And then there’s Hillary’s attempt at moving Texans: Continue reading
Category Archives: Democrats
I thought I’d be able to get into the debate on Thursday, but I tried my (limited) connections and had no luck. There was no way I was going to enter in my birthdate on a non-secure connection, so I didn’t try for the Tx Dems lottery. So I’m going to the Alamo Thursday night to watch the debate instead. Ah well. I think it will be more fun, but less memorable than actually being there.
As far as voting, I’m pretty much stuck with Obama, aren’t I? I’m not voting for Hillary, and both Richardson and Edwards have dropped out of the race. I like Obama okay, but I am not feeling “fired up” anymore about him. I think I am getting worn out from the longest Presidential campaign ever. I watch BBC World news to try to escape from our national politics-centered news coverage, and they end up talking about our elections anyway.
I can’t escape.
But of course I am voting. I’m excited that our (Texas’) vote means something this time around, but I hate that I am feeling so close to over it. I’m usually way more into Presidential elections.
I was just marking your essay in the NYTimes OpEd in my Ma.gnolia when I realized I was writing too much for a simple bookmark. I have long appreciated you and your historic contribution to feminism, but I have to disagree with this essay titled “Women Are Never Front-Runners”. I’m sorry, but it’s a crock. The media has been plugging Hillary since whispers of the 2008 election began. I think they would love the idea Bush, Clinton, Bush, Clinton run of presidents. Also, Clinton was polling high among registered voters before the Iowa caucus. So your essay title rings false. Obviously, Clinton (a woman) was viewed as a frontrunner.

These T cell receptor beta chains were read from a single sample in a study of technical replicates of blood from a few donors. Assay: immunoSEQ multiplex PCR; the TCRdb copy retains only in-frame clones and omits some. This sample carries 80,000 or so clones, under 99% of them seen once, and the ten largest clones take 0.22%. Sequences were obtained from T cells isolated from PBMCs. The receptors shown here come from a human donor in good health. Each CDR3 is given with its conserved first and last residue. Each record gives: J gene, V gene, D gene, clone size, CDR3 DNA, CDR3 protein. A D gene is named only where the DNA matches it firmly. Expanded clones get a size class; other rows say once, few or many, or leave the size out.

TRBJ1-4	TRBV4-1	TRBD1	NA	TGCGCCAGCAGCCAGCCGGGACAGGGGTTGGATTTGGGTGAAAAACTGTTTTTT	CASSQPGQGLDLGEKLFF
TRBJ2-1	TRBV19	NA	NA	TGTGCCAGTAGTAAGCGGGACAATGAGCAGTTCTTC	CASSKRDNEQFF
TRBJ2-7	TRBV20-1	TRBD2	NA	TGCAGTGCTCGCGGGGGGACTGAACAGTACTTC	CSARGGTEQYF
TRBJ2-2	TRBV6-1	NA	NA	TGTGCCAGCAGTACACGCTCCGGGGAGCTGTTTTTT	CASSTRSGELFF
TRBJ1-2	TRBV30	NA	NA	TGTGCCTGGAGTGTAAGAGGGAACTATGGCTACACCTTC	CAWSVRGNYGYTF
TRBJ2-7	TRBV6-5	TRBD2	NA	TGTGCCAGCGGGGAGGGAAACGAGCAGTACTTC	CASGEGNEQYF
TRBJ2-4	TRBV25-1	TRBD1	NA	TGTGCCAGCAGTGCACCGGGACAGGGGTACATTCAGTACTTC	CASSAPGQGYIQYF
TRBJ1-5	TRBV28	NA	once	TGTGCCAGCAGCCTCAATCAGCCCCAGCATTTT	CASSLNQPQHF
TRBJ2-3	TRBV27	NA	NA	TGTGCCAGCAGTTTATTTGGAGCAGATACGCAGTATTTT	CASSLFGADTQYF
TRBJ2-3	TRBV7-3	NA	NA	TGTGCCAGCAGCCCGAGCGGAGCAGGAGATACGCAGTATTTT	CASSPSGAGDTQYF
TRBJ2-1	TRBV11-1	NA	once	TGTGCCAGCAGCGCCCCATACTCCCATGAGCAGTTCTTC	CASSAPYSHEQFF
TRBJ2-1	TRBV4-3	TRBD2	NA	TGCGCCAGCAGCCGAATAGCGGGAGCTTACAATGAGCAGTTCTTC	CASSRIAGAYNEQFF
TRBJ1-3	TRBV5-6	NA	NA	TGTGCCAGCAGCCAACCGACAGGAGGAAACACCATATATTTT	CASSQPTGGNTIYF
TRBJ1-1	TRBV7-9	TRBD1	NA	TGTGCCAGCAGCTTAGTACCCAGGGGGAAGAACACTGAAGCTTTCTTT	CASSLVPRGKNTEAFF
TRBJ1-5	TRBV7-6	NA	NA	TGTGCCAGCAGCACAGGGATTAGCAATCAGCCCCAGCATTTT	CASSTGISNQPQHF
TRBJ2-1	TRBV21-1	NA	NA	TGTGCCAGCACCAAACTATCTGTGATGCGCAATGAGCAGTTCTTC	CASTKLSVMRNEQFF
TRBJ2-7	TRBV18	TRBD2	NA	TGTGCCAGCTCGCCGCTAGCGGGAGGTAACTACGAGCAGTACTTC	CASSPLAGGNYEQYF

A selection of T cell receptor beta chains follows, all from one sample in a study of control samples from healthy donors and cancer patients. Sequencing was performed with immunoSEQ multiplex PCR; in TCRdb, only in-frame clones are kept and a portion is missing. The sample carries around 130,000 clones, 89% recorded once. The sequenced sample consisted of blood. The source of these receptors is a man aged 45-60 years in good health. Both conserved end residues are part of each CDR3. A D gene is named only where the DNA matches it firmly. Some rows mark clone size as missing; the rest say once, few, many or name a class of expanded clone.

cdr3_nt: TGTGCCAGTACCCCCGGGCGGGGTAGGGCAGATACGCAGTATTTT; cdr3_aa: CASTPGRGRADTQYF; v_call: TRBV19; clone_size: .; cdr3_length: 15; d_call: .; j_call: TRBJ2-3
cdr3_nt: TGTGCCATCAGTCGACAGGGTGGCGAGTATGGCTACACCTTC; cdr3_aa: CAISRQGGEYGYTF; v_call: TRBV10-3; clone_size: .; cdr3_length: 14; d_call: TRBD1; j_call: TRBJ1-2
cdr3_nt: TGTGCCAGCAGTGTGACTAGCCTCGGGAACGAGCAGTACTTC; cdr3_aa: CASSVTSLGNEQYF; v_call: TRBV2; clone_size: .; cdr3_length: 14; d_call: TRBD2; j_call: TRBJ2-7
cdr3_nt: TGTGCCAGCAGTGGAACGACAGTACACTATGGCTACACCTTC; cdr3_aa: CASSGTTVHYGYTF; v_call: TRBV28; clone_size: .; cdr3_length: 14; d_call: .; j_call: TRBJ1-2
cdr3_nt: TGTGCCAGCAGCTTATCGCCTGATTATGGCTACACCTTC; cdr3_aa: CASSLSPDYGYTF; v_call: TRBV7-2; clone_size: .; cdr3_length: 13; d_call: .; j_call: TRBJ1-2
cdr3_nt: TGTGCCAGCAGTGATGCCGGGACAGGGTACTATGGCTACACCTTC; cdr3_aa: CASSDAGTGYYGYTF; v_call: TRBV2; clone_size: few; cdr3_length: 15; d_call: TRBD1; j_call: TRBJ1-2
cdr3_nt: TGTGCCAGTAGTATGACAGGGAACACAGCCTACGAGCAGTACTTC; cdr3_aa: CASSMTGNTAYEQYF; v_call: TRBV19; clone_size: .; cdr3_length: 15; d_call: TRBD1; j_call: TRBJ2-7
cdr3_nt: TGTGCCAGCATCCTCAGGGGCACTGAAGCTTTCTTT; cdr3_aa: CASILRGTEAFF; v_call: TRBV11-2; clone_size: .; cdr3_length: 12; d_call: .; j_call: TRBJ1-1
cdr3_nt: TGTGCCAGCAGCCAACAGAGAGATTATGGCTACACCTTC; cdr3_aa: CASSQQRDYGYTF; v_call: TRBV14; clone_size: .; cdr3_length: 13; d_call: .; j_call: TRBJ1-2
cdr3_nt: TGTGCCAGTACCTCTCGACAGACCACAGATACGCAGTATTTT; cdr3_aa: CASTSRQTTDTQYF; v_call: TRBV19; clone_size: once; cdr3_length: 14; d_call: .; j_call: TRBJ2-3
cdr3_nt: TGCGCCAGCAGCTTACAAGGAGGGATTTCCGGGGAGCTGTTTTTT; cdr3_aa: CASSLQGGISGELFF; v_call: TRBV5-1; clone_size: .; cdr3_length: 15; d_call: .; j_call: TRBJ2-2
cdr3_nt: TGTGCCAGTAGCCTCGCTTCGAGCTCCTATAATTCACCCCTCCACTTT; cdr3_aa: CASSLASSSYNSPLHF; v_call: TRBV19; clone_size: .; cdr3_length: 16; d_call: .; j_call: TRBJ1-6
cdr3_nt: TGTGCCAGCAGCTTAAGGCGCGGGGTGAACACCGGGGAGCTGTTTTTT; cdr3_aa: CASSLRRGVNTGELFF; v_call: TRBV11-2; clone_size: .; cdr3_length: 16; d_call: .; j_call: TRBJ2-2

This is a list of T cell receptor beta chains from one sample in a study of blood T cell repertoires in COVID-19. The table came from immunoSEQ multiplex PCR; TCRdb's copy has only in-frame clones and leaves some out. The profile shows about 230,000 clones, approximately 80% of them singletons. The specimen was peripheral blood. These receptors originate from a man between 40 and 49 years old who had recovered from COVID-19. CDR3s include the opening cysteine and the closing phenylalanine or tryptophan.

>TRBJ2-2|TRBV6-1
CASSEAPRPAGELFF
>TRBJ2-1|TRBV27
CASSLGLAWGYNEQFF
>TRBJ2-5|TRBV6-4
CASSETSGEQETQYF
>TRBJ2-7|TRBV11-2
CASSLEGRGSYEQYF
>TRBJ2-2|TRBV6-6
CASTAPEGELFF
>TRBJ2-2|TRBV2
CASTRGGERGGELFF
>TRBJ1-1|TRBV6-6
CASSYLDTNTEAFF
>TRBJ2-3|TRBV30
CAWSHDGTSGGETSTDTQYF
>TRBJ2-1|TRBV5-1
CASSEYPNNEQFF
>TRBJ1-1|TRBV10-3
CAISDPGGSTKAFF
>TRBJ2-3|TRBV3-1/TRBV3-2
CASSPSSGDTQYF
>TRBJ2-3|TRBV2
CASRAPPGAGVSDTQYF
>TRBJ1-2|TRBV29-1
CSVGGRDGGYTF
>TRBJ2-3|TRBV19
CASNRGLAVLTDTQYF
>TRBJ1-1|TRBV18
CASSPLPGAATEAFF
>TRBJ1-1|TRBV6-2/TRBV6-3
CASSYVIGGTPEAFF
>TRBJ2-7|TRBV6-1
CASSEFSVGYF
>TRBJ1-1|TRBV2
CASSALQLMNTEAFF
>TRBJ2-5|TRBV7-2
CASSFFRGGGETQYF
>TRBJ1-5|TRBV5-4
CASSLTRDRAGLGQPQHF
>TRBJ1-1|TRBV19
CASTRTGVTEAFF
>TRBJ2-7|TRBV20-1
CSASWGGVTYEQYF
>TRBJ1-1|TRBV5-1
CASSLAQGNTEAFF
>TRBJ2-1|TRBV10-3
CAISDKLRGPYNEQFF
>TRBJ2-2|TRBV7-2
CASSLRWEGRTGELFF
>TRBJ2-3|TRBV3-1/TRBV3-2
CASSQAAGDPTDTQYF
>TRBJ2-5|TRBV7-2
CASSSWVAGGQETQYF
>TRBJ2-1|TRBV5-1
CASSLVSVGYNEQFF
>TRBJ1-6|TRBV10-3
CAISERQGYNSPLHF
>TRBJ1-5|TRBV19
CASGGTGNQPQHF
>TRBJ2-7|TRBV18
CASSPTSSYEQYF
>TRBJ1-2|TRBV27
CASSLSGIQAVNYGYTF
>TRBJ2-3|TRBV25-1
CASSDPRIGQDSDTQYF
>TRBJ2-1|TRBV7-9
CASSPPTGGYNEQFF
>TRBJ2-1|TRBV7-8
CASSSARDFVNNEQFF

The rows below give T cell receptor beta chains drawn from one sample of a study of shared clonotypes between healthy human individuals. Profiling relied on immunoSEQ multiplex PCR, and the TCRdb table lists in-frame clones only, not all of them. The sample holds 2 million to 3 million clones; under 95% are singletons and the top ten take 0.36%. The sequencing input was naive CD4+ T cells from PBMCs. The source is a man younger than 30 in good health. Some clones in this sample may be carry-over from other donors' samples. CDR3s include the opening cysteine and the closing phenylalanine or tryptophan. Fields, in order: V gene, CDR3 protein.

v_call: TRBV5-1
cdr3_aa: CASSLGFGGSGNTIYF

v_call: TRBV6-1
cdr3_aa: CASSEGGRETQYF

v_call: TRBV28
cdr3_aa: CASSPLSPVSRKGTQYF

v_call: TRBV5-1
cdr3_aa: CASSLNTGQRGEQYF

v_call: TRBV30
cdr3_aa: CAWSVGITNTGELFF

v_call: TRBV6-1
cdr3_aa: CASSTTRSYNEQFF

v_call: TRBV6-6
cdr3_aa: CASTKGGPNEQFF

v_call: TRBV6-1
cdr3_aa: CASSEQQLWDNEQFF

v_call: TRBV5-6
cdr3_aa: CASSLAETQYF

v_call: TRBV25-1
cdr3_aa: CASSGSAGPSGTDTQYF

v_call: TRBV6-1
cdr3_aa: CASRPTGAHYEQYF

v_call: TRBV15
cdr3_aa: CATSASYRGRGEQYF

The first paragraph that asserts that America wouldn’t vote for a female version of Obama may ring more true. I’d like to think that if a woman like Obama was running that I would be more excited about this race. I might even take time off of work to go help out in New Hampshire. As it stands, I’m disappointed at the prospect of a Hillary Clinton presidency. And not because she’s a woman.
I am a feminist who wrote a fan letter (yes, I admit it) to Ms. Clinton after reading her It Takes a Village. I was so moved by that book; I have only written three fan letters in my life, and one of them was to Hillary. I remember being inspired by her role as a strong woman in the White House.
And yet, and yet. . . I was so excited when Clinton ran and won for the New York Senate seat. But then she went on to vote for war. And has yet to apologize for that.
So let’s not make a big deal about how she can’t win because she’s a woman; I think that is an easy excuse that makes no mention of her voting to go to war, her acceptance of big-money contributions, and her current phony veneer. Where has the real Hillary gone? Like Andrew Sullivan says in this piece, “She’s hiding her true feelings. We know it, she knows we know it, and there is no way out of it.”
So Ms. Steinem, I’m afraid I cannot agree with your assertion that the reason Hillary can’t win is because she is a woman. There is so much more than that going on here.
Hmm, I think this is a good thing. I can’t help it, but I like Iacocca. I’m pulling for Bill Richardson, even though I’m not sure that he has much chance with Edwards, Obama, and (especially) Hillary being media darlings.